The current Sketchup files will be available on the OFBC project on Github.

Great Size, Less Filling

Tuesday, July 29, 2014

OFBC: Random Design Shots

Note: This is part of the Project Write-up for OFBC: One Fluorescent Beer Coaster

Puzzling Out the Protoboard

Can you Smell the Confusion?

Shell Designs

Initial clip-together design with rails for stable drinks

Circuit, post and spring and modified clip-together designs

Hockey Puck design emerges, Boolean shape building discussions

First practical attempt at dimensional design

OFBC: PCB Fabrication

Note: This is part of the Project Write-up for OFBC: One Fluorescent Beer Coaster

From Protoboard to PCB

The next step along the path was to turn a gawky mess of a protoboard into an elegant example of good design.  This step took a lot less time than I thought it would thanks to Fritzing.  Billed as "Electronics Made Easy", I installed and got up to speed in under an hour.  Conversations with my compatriots helped me tweak and massage the design to our satisfaction.  The end result is a 2" (58mm) PCB for through-hole components.  This will secure the buttons, driver and LED while connecting to the battery.  The experienced among you are probably thinking how absurdly large that it.  It could be a lot smaller, but I consider it acceptable for a first run.  As with other projects, the latest version of the fritzing file will be available on github.

First Run

If I had to pick one part of this project that made me more uncomfortable than any other, it would be the PCB fabrication steps.  I took chemistry in High School and College.  I know the basics.  However, I don't know enough to do it confidently.  I took my queues from MAKE's excellent video tutorial, acquired chemicals at Frys, harvested glass from a recently disabled printer/scanner, and printed transparencies at FedEx Kinkos.  My exposure light was a 26W CFL in a desk lamp.  My red light was a red LED straddling a button cell.

Sneak peek at the Shell prototype

I removed the board from the developer too early or exposed it to too much light. This caused a large region of copper to not develop. There is no way to align and cut a ton of these after the fact. The PDFs exported from Fritzing come out one per page. This means they need to be done one at a time unless you have the skill to post-process the PDF into multiples per page. I pre-cut the PCB's during subsequent runs. My table saw made short work of the big board, and the pre-sensitized copper has a sticker over it that allowed me to cut the board to pieces without compromising its ability to accept an image.


Once the etching was complete, I drilled out the traces.  The prototype board was drilled using a 1/16" bit.  This was way too big.  Out of all the bits I tried, normall through-hole components worked great with a 1/32".  A 1/16" bit was required for the MOSFET, however.  The best set I found was one for the Dremel.

Modern Silk Screening ain't got nuthin' on Sharpies

The only part of the process that ended up being perilous was the disposal of the ferric chloride.  The leftovers are back in the bottle.  I'll take them to the waste disposal place soon.  My driveway has a nice big rust spot on it from where I washed off the etchant.  How am I going to explain that to the HOA?  Ultimately, the problems with Ferric Chloride lead me to a different etchant entirely: Cupric Chloride.  See below.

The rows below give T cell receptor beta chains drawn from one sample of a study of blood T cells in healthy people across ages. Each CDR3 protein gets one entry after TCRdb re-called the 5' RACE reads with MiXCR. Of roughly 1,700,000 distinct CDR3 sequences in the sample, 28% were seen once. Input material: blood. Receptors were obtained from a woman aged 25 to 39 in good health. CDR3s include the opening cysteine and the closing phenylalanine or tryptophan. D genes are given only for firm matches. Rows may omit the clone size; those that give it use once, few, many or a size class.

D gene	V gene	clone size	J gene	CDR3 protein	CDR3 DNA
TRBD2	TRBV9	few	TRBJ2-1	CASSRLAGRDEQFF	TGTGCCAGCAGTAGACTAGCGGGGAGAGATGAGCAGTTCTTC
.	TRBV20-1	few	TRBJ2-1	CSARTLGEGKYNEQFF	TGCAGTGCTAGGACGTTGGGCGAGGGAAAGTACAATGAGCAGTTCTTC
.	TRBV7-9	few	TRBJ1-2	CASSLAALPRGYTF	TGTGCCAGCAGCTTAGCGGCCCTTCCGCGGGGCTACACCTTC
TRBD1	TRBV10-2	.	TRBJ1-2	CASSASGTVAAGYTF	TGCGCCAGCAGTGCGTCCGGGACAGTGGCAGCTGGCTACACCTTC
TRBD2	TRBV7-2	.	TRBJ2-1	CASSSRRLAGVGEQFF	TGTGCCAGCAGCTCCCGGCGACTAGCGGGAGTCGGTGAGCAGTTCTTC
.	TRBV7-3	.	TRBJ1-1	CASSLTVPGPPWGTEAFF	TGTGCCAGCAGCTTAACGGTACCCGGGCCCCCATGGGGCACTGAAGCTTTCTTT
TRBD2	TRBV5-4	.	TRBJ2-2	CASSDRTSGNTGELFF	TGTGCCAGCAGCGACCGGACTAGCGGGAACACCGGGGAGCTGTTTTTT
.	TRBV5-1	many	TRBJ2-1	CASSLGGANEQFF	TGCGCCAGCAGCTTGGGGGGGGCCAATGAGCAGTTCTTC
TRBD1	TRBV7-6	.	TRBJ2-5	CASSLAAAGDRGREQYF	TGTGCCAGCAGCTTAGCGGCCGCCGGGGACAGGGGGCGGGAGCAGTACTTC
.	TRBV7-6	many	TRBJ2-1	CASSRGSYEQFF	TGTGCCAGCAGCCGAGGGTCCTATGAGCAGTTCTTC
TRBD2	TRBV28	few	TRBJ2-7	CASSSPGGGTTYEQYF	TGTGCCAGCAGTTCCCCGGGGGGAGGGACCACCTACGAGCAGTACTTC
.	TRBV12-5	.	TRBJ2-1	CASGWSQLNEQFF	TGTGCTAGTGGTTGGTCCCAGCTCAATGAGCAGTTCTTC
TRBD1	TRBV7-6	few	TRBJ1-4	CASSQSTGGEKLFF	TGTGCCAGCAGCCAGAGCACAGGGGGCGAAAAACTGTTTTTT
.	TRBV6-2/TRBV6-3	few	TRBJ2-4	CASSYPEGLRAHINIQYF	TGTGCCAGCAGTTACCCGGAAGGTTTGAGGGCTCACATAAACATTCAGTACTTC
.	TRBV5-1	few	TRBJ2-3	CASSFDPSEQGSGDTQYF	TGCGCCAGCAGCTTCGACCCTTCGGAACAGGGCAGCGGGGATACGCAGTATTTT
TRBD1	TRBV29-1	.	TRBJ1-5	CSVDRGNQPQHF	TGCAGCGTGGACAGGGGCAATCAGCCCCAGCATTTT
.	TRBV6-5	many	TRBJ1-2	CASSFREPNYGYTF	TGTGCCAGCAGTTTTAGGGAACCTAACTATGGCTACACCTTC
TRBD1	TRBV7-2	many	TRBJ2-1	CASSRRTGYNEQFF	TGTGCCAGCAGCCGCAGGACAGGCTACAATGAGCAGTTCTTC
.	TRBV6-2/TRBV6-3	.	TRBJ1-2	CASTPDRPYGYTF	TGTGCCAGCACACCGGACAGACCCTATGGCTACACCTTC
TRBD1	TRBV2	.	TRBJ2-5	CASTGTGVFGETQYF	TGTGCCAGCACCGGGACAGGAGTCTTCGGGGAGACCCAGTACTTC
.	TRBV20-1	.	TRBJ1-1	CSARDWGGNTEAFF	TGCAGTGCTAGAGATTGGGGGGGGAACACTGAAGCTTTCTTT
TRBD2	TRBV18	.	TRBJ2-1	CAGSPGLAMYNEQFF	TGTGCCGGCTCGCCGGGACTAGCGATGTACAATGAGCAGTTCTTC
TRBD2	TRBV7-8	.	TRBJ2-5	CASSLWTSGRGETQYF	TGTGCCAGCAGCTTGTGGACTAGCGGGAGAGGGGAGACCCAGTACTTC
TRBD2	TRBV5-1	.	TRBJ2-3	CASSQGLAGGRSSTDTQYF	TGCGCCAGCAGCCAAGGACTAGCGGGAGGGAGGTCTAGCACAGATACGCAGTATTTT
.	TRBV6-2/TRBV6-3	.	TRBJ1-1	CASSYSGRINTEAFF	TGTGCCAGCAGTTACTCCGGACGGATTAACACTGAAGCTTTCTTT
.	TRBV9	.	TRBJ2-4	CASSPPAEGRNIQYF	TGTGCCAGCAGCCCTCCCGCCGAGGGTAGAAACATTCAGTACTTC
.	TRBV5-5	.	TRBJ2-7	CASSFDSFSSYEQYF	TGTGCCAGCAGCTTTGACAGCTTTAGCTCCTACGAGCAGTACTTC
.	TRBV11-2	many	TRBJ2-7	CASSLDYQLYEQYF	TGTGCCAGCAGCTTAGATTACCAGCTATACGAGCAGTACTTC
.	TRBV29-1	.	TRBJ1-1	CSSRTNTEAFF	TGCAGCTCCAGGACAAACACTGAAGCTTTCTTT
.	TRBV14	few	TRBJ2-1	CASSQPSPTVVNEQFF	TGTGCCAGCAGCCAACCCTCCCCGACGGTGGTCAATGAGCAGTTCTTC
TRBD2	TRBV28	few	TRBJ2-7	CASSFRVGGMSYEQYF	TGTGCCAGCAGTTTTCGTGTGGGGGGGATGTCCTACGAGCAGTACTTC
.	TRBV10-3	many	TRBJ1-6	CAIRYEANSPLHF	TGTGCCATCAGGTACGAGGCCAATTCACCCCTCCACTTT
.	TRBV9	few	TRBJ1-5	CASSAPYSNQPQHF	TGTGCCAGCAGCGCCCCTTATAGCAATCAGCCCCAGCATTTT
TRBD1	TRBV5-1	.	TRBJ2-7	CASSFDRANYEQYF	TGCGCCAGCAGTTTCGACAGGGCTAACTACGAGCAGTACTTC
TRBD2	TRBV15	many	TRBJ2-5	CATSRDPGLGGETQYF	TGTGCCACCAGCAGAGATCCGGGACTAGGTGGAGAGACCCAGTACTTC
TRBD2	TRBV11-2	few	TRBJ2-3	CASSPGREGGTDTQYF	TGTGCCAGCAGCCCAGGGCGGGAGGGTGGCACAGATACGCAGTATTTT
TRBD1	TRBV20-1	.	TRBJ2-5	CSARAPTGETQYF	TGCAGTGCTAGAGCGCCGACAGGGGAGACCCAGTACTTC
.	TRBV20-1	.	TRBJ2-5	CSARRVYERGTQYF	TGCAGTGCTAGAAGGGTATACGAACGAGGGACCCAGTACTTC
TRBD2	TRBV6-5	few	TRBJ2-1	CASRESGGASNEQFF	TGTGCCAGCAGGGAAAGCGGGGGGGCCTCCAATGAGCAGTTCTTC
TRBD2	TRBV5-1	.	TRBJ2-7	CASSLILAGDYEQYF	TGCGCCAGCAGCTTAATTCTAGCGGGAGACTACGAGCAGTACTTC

Production Run 1

With the test run experience in hand, we were set to make an attempt at our first full run.  I chopped the boards on a table saw first.  This was a stunning success.  I also redesigned the PCB to include a slide switch to kill the circuit.  This allows long-term storage as a shifting bag or box won't depress the pressure switches and drain the battery.  You might see on the random design shots how we were planning on mounting the LED to the lid.  This changed before the final production PCB run, and we moved all traces outward to make room in the center of the PCB for the LED module on heatsink.  I also added a copper pad in the center to maximize heat transfer.  Some thermal paste will seal the deal.

The exposure took place in the half bathroom.  With access to water and no exterior windows, it was perfectly suited to etching.  Our supplies were:

  1. Tape, transparencies and pane of glass.  The circuit image is taped to the glass in a double-thick layer.
  2. Positive Developer mixed 10 to 1 in a glass pyrex.  When in doubt, use pyrex to ensure things won't melt through the container.
  3. Desk lamp with a sifficiently bright CFL bulb.
And our steps were:

  1. In darkness, peel off protective layer from light-sensitive copper clad board.
  2. Position the board over the top of your image and tape down.
  3. Flip the glass pane over and double-check the board is positioned correctly.
  4. Expose for 8 minutes using the lamp.
  5. In darkness, remove the board from the glass, and place it in the positive developer.
  6. Swirl the PCB in the solution until the image appears.  If your developer is sufficiently diluted, longer development times will be experienced.  It is better to over-develop and start to lose the image than it is to under-develop and end up with no traces at all.
  7. Wash off the board when it is sufficiently developed,

Final Exposure Workstation (The Guest Bathroom)

After exposure, good boards were placed into the etchant.  The Ferric Chloride was a great big mess.  It was hard to see how the process was coming without fully removing the board.  In addition, it needs to be heated to be truly effective.  Las Vegas has an ambient temperature of 100F/ 38C, and it still took 30 minutes per board.  You can see the etched boards below.  Before soldering, the etch-resist is removed via acetone.

Finished Product on the Plate

Great Success!

Production Run 2